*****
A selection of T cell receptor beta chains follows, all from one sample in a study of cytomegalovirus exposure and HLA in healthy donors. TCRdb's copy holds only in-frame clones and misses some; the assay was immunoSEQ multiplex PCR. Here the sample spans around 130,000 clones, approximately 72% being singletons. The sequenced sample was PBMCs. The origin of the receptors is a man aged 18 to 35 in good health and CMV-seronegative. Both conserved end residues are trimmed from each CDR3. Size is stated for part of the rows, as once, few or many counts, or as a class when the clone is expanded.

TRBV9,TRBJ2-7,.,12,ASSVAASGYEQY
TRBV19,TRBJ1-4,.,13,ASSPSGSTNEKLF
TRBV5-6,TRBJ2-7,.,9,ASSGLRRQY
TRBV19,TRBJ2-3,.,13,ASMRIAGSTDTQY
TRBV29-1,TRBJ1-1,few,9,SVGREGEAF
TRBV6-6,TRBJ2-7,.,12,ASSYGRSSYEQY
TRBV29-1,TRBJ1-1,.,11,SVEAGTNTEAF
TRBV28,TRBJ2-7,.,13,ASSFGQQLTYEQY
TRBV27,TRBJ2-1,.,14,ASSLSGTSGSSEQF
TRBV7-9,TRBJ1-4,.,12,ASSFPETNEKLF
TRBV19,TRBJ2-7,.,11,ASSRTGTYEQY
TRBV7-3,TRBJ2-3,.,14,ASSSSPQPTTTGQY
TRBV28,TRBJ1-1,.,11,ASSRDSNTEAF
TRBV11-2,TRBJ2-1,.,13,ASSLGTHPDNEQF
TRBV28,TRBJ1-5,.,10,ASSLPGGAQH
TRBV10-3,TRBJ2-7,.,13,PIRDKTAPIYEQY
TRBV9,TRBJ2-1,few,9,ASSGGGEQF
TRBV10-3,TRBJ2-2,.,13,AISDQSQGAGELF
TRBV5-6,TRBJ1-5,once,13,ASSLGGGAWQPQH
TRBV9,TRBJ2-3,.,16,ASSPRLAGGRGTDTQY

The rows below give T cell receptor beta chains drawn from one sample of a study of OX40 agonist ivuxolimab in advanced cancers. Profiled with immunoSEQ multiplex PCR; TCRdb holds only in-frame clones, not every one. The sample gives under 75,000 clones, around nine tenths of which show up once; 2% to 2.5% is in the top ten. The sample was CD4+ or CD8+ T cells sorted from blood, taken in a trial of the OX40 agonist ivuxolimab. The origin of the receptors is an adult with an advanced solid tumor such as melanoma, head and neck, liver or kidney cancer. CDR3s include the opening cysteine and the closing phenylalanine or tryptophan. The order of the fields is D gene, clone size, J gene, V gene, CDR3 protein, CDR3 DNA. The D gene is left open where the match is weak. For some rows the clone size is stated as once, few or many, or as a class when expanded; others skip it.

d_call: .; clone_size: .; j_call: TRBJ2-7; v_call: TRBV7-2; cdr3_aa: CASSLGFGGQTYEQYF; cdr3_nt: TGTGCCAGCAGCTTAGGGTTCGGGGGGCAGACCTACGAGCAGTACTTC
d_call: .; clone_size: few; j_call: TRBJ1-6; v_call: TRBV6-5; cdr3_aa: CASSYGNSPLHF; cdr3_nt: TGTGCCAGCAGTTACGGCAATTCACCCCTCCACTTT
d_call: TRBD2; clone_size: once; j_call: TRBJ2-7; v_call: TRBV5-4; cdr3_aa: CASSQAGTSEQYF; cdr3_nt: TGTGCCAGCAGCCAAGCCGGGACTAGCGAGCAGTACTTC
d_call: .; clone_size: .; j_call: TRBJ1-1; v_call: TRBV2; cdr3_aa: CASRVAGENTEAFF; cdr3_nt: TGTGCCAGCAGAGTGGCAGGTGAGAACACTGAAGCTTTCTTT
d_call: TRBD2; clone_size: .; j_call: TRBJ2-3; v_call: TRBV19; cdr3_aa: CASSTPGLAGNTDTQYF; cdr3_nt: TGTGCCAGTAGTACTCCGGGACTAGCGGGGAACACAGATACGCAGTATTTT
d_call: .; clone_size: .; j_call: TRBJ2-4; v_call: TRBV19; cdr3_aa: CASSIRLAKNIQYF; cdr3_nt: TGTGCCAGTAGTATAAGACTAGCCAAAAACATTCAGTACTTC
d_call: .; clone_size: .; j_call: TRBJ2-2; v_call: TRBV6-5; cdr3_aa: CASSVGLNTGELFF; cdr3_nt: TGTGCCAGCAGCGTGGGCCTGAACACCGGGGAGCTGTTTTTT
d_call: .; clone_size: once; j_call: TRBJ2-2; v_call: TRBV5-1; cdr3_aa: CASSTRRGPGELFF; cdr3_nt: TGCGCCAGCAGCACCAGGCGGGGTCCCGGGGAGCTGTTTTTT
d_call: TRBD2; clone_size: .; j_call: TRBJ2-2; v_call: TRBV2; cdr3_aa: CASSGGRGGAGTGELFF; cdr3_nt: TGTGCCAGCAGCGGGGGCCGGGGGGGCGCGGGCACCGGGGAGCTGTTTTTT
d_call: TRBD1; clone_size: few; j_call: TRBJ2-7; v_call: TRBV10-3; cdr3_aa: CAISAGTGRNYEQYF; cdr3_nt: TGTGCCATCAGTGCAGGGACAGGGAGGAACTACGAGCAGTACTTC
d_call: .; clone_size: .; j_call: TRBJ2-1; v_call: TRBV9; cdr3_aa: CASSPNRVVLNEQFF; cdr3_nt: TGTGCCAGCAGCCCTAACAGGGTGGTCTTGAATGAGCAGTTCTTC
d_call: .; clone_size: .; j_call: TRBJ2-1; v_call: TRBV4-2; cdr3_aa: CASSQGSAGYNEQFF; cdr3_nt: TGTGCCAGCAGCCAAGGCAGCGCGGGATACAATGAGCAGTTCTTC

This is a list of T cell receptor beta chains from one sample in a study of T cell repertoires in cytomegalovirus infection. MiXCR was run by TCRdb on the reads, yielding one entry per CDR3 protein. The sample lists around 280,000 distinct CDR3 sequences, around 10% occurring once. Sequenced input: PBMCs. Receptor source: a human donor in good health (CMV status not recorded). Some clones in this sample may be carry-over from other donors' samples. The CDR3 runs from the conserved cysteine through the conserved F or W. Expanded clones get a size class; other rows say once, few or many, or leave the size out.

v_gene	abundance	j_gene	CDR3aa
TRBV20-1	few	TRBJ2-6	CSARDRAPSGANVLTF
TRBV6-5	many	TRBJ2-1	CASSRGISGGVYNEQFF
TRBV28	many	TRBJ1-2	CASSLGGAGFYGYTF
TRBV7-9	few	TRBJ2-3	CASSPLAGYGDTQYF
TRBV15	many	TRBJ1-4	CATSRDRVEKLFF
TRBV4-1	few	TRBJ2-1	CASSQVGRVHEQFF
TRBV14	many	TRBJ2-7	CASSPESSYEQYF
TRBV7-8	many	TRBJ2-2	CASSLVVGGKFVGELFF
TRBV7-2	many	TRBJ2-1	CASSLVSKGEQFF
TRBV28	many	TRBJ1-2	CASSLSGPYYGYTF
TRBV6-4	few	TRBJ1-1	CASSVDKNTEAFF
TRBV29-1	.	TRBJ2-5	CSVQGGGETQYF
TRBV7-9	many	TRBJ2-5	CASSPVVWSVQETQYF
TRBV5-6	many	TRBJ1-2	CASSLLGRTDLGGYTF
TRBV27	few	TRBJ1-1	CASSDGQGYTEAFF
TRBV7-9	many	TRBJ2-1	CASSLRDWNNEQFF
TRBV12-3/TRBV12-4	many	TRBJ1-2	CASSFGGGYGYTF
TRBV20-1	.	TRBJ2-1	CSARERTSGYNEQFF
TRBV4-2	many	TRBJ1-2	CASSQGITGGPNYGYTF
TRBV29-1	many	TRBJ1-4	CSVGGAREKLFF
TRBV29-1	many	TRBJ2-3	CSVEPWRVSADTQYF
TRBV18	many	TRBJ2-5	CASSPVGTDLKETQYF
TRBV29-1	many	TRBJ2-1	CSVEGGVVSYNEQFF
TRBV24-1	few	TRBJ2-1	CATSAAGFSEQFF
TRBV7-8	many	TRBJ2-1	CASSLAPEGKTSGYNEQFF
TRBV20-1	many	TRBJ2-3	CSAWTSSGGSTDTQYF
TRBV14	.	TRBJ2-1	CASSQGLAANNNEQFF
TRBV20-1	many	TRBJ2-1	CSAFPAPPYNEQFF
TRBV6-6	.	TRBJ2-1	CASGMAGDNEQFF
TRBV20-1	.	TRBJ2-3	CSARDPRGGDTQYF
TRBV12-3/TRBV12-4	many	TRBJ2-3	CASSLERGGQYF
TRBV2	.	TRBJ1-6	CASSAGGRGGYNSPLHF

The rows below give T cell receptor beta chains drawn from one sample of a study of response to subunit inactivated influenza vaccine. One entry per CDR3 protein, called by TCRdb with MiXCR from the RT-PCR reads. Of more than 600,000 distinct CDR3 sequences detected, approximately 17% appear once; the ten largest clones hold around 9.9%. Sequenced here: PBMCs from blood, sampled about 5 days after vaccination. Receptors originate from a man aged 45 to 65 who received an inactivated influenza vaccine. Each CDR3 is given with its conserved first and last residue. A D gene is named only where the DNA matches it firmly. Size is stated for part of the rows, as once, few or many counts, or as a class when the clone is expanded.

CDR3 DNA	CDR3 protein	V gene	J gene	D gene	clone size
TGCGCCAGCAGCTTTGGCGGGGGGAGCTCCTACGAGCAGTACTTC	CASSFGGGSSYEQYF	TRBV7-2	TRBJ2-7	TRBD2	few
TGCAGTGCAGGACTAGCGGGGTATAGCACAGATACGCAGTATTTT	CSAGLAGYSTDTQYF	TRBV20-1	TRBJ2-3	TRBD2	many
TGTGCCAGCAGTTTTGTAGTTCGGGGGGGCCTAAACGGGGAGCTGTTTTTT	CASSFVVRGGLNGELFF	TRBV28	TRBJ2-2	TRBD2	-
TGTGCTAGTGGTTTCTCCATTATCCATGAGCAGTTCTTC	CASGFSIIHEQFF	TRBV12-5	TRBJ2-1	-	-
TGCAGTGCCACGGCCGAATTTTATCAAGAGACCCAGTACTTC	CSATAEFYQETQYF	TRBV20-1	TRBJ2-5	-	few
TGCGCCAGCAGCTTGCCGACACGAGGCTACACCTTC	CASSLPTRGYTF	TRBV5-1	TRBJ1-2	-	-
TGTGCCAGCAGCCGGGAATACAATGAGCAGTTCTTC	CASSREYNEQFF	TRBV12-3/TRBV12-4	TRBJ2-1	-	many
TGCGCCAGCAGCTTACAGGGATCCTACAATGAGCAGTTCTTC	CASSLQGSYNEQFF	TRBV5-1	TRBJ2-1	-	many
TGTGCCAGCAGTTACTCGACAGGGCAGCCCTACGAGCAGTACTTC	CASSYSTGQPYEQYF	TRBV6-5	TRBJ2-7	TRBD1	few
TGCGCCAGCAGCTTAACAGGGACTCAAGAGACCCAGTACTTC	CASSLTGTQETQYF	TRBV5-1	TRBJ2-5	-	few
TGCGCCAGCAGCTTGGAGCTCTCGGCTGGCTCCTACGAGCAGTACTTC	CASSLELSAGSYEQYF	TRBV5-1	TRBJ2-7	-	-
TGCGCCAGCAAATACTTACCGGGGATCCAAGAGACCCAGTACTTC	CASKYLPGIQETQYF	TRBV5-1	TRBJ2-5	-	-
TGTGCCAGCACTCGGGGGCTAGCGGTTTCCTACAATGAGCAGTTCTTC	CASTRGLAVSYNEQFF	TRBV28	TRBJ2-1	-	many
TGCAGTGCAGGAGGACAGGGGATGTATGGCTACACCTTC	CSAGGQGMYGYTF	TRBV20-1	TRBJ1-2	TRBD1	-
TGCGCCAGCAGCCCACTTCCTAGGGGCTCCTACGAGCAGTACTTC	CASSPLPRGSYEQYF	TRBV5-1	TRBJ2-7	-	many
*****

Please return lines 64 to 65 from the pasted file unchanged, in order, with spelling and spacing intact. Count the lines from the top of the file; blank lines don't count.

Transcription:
TRBV20-1	many	TRBJ2-1	CSAFPAPPYNEQFF
TRBV6-6	.	TRBJ2-1	CASGMAGDNEQFF